Between job demands, commitments and traffic congestion, there simply aren't enough hours in the day anymore. So it's obvious more people feel compelled to multi-task in this go-go world, which begs this question: if we attempt several tasks at once, will any of them get done effectively?
I'll narrow it down to the things we try to do when we're behind the wheel, slogging through traffic congestion to and from work. In metro Atlanta, 84% of us make this trip alone each workday and it takes us an average of 36 minutes each way ... plenty of time to become tempted to:
Change radio stations, talk on our cell phones, text message or scroll through e-mails on our mobile devices, rummage through articles
piled on the passenger seat, soothe cranky children in the back seat who ask, "are we there yet?," reach for our coffee, scan the newspaper headlines, shave, eat, or get dressed.
All while driving. Did I miss anything? What's the strangest thing you've seen another commuter doing while behind the wheel?
The more "productive" we try to be while driving, the higher the risk that we're going to hurt ourselves or others. The AAA Foundation released a national study on the culture of traffic safety in 2008 that describes how many of us do some of these activities from behind the wheel. 53% of respondents indicated they talk on a cell phone while driving. 14% of respondents indicated they text while driving. And a study by Exxon is purported to have found that as many as 70% of us eat while driving.
Yikes. Here are the compelling reasons why more commuters need to look into alternatives to driving alone:
- According to the Governor's Office of Highway Safety, the majority of two-vehicle collisions in Georgia (46%) are rear-enders.
- Stack this finding next to the latest trend data from the Urban Mobility Report, a study we reference often with respect to traffic congestion, and you'll see that 53% of traffic congestion (delay) in Atlanta is linked to road incidents.
- It should come as little surprise, then, that a recent survey by an auto insurance carrier found Atlanta commuters are 26% more likely to get into an accident than the national average.
With more demands being placed on workers to do more work and more challenges to juggle work and personal tasks, sharing the ride just makes sense. More carpool, vanpool, rail and bus riders are stepping forward with their stories about finding ways to be productive as passengers. Certainly it's safer for everyone when "productivity" is attempted only from the passenger seat.
Welcome to the dog days of summer 2009. The sun is hot and there are burning questions to address about transportation and air quality. So, grab some shade and pour yourself a tall glass of knowledge in this edition of Merging Lanes.
Is there less traffic on the roads?
The latest edition of the Urban Mobility Report, a comprehensive study of traffic congestion in major cities, says Atlanta is no longer the 2nd worst city in the nation for commuters. We are now the 3rd worst city for commuters. Only Los Angeles and Washington, D.C. commuters waste more time in traffic and burn up more fuel going nowehere than Atlanta commuters do. Yay, us.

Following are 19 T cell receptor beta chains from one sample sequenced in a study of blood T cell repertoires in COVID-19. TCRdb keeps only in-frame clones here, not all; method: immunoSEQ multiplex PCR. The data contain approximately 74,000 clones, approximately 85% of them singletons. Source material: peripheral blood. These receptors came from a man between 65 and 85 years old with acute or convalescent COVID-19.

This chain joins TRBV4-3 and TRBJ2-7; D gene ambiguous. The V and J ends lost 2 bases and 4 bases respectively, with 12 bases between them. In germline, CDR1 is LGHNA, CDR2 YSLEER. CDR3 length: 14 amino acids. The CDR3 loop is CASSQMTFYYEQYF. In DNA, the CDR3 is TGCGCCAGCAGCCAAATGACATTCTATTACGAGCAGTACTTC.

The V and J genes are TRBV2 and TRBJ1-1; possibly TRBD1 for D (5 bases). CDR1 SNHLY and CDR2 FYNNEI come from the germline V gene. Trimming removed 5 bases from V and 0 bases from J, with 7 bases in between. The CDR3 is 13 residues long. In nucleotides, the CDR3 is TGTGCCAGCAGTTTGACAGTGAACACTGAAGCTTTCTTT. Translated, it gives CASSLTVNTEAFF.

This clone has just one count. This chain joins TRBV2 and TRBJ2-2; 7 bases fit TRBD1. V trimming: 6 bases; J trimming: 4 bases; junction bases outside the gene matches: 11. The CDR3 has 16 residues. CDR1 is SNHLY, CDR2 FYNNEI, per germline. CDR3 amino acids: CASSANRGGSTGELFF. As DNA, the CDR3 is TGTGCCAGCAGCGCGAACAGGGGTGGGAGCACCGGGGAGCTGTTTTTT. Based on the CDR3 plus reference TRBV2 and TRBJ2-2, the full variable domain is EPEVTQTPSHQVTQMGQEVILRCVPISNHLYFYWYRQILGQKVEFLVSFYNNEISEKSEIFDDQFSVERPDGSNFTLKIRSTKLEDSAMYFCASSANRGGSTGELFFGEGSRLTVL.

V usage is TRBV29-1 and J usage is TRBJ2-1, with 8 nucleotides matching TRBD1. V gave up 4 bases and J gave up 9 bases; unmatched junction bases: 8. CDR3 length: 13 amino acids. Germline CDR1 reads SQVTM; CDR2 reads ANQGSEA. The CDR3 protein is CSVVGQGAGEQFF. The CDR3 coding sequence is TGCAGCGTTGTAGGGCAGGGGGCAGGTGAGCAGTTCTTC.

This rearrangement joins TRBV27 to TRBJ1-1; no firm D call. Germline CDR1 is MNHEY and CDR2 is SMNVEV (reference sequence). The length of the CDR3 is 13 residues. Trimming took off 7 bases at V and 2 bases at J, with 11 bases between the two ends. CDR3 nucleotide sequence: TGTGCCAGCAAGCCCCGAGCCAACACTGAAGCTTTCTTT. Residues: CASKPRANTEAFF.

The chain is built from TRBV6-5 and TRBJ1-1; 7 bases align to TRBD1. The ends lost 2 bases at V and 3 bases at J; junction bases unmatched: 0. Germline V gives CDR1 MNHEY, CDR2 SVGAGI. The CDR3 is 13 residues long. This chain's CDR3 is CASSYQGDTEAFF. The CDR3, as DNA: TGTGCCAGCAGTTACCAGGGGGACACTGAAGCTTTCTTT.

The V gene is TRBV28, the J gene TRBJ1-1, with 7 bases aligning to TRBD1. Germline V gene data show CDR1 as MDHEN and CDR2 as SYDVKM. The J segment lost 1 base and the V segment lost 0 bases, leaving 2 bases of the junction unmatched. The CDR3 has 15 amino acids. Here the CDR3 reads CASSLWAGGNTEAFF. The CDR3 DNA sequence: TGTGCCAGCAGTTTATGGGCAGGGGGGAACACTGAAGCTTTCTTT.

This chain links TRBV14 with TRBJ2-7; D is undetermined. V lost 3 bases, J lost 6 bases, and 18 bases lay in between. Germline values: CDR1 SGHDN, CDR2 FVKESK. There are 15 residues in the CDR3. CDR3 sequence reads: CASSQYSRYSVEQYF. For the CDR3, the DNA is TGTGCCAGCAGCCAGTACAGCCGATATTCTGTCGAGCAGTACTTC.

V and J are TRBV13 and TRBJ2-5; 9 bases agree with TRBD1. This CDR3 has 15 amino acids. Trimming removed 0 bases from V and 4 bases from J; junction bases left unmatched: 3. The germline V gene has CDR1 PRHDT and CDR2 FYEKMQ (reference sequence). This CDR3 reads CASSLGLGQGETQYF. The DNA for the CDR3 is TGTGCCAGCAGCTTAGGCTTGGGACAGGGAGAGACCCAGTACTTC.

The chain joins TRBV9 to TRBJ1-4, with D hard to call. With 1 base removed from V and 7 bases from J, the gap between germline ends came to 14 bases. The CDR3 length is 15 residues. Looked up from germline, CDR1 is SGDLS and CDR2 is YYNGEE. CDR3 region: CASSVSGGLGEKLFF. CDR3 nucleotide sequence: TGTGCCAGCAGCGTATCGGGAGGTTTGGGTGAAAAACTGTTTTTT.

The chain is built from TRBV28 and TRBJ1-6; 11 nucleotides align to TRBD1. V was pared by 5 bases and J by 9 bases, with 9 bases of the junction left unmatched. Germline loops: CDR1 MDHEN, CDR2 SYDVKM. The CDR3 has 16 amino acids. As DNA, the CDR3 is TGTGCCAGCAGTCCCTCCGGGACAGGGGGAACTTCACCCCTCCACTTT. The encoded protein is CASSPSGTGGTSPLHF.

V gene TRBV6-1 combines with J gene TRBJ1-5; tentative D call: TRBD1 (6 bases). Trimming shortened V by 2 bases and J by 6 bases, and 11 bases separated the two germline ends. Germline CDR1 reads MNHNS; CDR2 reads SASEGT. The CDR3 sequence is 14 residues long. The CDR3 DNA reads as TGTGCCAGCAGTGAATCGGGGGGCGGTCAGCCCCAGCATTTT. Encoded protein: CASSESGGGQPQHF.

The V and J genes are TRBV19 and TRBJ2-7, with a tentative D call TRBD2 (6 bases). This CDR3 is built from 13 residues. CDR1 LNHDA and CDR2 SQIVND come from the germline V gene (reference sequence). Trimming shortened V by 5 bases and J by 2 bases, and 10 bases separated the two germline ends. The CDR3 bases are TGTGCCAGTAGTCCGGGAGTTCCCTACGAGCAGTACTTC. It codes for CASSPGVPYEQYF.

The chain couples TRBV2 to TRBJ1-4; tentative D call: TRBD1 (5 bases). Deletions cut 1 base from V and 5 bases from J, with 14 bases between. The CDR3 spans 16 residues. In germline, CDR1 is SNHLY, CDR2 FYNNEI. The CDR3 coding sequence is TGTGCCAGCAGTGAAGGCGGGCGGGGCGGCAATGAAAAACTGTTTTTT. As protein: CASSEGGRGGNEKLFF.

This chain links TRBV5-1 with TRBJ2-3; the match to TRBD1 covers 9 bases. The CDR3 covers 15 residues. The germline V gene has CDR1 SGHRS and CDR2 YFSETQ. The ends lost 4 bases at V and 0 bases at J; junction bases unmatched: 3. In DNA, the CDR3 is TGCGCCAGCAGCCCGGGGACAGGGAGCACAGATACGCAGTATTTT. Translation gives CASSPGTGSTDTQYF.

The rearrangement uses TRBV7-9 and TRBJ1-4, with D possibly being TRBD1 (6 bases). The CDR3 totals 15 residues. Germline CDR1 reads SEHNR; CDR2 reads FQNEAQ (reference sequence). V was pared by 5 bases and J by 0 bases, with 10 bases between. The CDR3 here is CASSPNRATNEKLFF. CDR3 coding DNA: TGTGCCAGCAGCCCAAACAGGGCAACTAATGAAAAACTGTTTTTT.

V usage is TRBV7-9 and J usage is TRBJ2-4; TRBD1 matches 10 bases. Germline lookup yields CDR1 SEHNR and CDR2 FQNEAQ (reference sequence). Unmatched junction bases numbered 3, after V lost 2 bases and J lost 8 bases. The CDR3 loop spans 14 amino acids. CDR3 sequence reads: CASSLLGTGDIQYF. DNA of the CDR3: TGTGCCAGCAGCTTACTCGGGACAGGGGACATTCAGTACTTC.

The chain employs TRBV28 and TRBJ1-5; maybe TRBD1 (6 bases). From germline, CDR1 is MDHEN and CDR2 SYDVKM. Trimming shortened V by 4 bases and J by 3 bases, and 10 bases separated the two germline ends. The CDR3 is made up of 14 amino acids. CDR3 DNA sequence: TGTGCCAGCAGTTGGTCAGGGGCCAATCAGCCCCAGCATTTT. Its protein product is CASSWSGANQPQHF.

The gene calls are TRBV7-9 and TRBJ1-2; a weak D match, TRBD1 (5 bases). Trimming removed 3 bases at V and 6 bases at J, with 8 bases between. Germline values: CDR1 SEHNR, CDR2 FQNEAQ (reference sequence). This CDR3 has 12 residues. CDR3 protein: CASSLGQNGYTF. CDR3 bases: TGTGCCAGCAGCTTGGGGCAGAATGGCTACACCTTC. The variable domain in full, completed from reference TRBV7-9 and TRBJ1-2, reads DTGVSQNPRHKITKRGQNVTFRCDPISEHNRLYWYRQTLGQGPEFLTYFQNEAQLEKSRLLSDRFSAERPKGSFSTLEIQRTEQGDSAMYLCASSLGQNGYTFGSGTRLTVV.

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But didn't $4 gas and the recession cause bigger changes than that?
Unfortunately, this new data only gets us through 2007, when pump prices had just started their painful ascent and the first tremors of economic collapse were still faint. Certainly when the 2008 numbers become available, the effect of gas prices and the sour economy will be much more pronounced. But for now, we only get to pore over the 2007 numbers, which say the average metro Atlanta commuter wasted two fewer gallons of fuel than the prior year and two fewer hours stuck in gridlock. Raise your hand if you've truly felt the positive impact of these "savings" in your commute. Stay tuned for more recent traffic data that may become available in the near term.
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So, how should employers, commuters and policymakers interpret this new data?
With a grain of salt. Yes, the region saw improved traffic conditions in 2007 and will be able to say that traffic improved even further in 2008. But it's improper to say our traffic problems are fixed. Market conditions provided temporary relief ... and market conditions are largely beyond our control. Metro Atlanta is grappling with 9.5% unemployment, which is good for the still-employed who can negotiate through lighter traffic to get to their jobs, but bad for Georgia's economic vitality. Whipsawing fuel prices cause people to drive less, but only when costs rise dramatically. One of the best takeaways from the Urban Mobility Report is this statement on the first page about how to achieve long-term improvement:
"There are many congestion problems but there are also many solutions. The most effective strategy is one where agency actions are complemented by efforts of businesses,manufacturers, commuters and travelers."
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How is Georgia's air quality faring this Smog Season?
As of July 10, Metro Atlanta has experienced 8 Code Orange days so far this smog season, when ground-level ozone concentrations were deemed unhealthy for sensitive groups. Last year at this point, Atlanta had experienced 16 bad air days. Middle Georgia has registered two such days this year, compared with three by this point in 2008. North Georgia has also racked up a pair of Code Orange days this year, versus five by this time a year ago. As we approach the midpoint in the 2009 smog season, things are looking up: we're coming out of a drought, temperatures have not consistently boiled over ... and we hope more commuters are reducing their contribution to smog by finding better ways to get to and from work.